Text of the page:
Hector Martinez and Jolayne Houtz still grieve for their son.

Sam Martinez died in November 2019 of acute alcohol poisoning while pledging a fraternity at Washington State University, where he was a freshman. He was 19.

Now, three years later, Sam’s parents are supporting two bills in the state Legislature that would toughen the penalties for hazing and educate campus groups about the dangerous practice.

Martinez and Houtz testified recently before the House College & Workforce Development Committee, which was discussing one of the two bills.

“I’m here today as a father who still grieves over his lost son,” said Hector Martinez via Zoom. He described his son as a loyal, athletic and kind person who stood up to bullies on the school bus and loved volunteering in his community. A graduate of Newport High School, Sam Martinez hoped to study business and entrepreneurship at WSU.

One bill, HB 1751, would make updates and clarifications to the state’s 30-year-old hazing laws by redefining the term itself. The new bill would forbid any act “forcing a person to consume any food, liquid, alcohol, drug, or other substance which subjects the person to risk of such harm as part of an initiation or recruitment process.” It would also now include athletic teams, along with sororities and fraternities, as a type of student organization forbidden from hazing.

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The measure, modeled after an Ohio anti-hazing law passed last July, emphasizes education and transparency. It would require all institutions of higher learning in Washington state to hold anti-hazing trainings during new student orientations as well as maintain a prominent website detailing all past hazing investigations. It would mandate that any Greek organization seeking to open or renew a chapter must notify the university of their plans as well as maintain a prominent website of their own with their organization’s antihazing policies. The bill also requires fraternities and sororities to notify the university when they open a hazing investigation.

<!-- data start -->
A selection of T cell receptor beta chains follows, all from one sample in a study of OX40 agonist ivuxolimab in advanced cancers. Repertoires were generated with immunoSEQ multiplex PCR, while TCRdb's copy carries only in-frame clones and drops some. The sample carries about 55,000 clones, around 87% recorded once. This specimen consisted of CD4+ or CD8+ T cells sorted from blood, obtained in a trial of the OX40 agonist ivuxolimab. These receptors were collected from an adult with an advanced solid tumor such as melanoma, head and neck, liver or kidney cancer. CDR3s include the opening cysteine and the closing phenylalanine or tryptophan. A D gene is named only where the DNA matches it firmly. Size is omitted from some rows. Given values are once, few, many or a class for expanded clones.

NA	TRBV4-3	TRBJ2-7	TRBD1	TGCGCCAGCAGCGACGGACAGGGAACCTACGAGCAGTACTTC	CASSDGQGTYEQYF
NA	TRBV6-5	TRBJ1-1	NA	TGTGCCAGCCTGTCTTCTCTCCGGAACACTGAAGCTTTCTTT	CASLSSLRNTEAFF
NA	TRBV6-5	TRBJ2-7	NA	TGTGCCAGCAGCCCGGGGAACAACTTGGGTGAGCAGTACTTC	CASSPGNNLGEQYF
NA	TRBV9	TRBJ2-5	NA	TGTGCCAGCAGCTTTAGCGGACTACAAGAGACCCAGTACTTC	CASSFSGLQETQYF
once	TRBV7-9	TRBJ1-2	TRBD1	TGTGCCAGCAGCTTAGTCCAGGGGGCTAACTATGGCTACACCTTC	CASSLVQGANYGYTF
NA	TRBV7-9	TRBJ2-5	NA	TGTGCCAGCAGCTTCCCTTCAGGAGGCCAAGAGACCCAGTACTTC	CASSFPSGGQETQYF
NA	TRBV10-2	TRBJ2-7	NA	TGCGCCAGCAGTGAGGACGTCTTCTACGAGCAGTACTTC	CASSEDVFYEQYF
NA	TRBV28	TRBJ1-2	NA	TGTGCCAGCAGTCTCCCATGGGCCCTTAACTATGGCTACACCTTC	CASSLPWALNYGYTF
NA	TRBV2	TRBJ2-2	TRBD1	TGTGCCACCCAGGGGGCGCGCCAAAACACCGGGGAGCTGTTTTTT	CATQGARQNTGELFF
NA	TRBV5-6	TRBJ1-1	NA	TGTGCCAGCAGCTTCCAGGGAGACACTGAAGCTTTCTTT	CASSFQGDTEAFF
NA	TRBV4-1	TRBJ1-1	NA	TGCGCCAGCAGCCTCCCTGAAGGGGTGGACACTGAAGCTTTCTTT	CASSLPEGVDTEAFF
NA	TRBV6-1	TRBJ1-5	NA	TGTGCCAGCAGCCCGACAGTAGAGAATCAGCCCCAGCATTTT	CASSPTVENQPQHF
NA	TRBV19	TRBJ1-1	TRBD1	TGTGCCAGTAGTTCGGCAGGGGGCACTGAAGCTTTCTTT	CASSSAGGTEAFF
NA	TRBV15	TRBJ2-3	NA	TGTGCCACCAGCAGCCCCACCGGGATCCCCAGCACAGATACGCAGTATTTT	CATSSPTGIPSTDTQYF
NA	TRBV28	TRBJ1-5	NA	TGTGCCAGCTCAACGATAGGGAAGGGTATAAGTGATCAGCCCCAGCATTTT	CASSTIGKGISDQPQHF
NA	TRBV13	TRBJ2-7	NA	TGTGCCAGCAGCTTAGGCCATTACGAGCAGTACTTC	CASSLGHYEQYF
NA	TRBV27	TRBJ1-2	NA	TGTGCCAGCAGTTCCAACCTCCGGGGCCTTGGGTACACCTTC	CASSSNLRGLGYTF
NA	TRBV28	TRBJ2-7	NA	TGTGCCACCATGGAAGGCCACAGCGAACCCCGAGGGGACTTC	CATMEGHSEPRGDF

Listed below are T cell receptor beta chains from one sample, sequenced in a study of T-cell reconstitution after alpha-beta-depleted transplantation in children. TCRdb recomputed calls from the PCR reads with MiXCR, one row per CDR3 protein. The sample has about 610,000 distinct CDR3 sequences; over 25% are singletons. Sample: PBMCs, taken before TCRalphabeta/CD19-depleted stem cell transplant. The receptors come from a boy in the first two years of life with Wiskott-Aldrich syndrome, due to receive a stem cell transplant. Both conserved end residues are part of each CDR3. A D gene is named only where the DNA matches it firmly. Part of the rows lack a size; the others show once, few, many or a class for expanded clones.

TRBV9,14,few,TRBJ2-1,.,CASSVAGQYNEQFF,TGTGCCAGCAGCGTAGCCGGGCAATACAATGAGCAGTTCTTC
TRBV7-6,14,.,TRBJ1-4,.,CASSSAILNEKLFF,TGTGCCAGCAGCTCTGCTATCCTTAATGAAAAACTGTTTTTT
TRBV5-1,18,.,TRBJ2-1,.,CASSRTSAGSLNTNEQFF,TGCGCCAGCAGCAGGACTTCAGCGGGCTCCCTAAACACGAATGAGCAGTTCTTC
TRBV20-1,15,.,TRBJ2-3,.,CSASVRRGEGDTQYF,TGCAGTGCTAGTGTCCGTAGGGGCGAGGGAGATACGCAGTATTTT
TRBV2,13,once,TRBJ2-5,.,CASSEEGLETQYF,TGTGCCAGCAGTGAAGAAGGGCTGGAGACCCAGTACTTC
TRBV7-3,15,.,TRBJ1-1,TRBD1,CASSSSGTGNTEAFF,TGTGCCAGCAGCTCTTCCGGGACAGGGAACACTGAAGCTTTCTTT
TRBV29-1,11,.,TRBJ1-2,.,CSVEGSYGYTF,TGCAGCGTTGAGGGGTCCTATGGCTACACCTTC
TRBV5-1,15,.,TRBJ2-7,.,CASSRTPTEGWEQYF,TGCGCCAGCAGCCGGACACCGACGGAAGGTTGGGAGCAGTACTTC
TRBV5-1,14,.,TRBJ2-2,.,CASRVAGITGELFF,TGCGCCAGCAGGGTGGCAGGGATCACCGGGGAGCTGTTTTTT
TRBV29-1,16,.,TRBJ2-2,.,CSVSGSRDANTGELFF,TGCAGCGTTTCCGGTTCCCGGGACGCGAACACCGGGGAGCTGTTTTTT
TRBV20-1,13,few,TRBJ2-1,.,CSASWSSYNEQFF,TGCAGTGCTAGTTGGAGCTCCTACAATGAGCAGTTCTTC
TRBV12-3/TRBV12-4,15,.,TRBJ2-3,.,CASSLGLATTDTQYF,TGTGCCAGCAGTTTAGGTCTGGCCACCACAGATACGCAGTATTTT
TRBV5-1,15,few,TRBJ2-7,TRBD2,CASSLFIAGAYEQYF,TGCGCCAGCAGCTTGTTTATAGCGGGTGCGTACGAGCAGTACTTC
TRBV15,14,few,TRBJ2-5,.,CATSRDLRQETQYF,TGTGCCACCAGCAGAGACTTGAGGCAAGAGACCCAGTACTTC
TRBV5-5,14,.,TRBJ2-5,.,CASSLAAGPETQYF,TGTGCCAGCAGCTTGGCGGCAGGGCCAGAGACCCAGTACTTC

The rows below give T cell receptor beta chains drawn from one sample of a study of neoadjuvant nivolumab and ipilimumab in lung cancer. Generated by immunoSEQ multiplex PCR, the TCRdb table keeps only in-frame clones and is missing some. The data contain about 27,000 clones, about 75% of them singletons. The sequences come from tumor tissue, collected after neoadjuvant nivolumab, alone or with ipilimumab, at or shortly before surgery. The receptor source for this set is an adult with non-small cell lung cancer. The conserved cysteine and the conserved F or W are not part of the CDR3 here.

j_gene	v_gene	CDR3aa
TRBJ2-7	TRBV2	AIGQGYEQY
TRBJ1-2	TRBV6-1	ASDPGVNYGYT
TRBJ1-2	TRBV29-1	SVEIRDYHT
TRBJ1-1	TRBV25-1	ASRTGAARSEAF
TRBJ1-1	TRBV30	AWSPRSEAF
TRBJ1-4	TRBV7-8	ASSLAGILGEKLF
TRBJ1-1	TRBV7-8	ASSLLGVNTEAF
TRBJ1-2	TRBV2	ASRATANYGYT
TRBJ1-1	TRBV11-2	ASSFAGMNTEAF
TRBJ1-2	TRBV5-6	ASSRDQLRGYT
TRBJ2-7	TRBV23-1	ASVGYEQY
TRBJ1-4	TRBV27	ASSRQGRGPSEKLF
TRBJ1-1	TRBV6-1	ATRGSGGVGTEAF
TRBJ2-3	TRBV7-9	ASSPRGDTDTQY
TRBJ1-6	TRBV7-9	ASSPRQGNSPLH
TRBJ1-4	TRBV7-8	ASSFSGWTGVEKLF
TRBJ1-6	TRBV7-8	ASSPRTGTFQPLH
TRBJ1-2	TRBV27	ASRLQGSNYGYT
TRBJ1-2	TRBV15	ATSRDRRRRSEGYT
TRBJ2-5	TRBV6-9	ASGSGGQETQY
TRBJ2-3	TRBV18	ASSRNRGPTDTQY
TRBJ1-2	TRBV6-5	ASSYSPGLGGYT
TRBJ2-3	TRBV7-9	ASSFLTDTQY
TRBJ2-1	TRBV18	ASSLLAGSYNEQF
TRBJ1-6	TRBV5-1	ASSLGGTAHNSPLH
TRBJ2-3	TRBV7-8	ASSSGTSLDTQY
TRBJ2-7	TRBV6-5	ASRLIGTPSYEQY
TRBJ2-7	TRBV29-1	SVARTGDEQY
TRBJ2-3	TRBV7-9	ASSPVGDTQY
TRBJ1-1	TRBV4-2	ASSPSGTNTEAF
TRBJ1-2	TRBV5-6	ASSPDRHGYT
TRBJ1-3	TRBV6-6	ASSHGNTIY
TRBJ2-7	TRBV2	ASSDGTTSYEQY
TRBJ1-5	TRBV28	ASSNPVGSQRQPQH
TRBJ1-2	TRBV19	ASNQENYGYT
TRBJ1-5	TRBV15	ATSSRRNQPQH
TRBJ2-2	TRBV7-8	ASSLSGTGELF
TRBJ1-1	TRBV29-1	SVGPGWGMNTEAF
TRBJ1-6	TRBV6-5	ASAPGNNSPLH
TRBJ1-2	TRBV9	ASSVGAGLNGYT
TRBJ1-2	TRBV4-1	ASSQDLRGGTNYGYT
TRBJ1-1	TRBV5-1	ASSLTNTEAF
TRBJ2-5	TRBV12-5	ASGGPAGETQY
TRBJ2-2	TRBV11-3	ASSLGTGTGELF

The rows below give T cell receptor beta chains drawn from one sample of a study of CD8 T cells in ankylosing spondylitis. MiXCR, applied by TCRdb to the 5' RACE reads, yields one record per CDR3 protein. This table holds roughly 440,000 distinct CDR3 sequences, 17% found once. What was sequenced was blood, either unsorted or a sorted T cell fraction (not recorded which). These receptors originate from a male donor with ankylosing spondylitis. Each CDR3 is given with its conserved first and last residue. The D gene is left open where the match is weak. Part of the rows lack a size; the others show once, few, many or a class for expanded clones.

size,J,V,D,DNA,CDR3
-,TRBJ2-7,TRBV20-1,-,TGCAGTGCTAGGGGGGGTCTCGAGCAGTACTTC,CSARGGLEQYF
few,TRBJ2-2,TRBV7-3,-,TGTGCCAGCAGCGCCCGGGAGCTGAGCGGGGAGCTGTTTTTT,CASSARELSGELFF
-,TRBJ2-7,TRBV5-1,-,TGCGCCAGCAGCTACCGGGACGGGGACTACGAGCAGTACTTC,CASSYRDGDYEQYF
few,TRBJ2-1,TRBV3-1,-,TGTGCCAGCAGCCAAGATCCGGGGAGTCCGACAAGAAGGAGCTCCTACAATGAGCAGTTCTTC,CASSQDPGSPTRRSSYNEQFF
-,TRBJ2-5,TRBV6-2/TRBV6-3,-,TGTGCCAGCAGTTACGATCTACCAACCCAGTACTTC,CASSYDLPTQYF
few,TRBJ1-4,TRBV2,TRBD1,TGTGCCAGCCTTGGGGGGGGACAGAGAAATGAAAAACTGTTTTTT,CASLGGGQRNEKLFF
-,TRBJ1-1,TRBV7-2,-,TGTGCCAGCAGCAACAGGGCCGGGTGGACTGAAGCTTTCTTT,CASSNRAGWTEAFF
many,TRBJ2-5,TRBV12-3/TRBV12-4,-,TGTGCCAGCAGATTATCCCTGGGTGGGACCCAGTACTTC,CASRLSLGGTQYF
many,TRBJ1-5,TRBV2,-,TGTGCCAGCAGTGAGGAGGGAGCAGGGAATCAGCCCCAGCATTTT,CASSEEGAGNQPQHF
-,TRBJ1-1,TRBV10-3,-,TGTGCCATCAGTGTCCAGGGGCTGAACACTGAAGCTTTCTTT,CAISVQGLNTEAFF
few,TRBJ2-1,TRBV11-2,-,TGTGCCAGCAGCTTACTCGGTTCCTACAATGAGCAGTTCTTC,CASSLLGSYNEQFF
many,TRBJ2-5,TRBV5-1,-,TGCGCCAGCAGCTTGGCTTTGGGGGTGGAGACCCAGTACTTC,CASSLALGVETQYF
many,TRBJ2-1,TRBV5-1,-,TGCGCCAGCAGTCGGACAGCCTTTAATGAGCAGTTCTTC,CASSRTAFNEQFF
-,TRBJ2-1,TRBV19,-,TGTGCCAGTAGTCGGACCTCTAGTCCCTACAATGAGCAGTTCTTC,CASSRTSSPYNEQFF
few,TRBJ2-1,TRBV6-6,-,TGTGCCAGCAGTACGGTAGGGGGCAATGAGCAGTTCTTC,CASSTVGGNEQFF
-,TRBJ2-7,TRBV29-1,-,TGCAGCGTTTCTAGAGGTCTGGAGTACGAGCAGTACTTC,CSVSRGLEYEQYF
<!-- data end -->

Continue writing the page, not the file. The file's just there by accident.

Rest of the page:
The committee voted on the bill Thursday, where it passed with the removal of several provisions from the original version. The passed edition of the bill does not require universities to verify student’s attendance at the antihazing trainings and no longer requires universities to maintain a digitized list of current investigations. “Confidential employees” such as counselors are also no longer mandated to report incidences of hazing or sexual assault. The bill now is expected to head to the House Appropriations Committee.

“Fraternities have proven again and again and again that they are not up to the task of putting an end to hazing by themselves,” testified Houtz, a former Seattle Times reporter. “I can’t rest until we put in place safeguards to ensure no other family goes through the hell of losing their child to hazing.”

Sam Martinez was found dead Nov. 12, 2019, the morning after Alpha Tau Omega’s “big/little” night. Pullman police originally recommended hazing charges for two former fraternity members, one of whom was Martinez’s “big,” a Greek life tradition in which older members act as big brothers to younger pledges.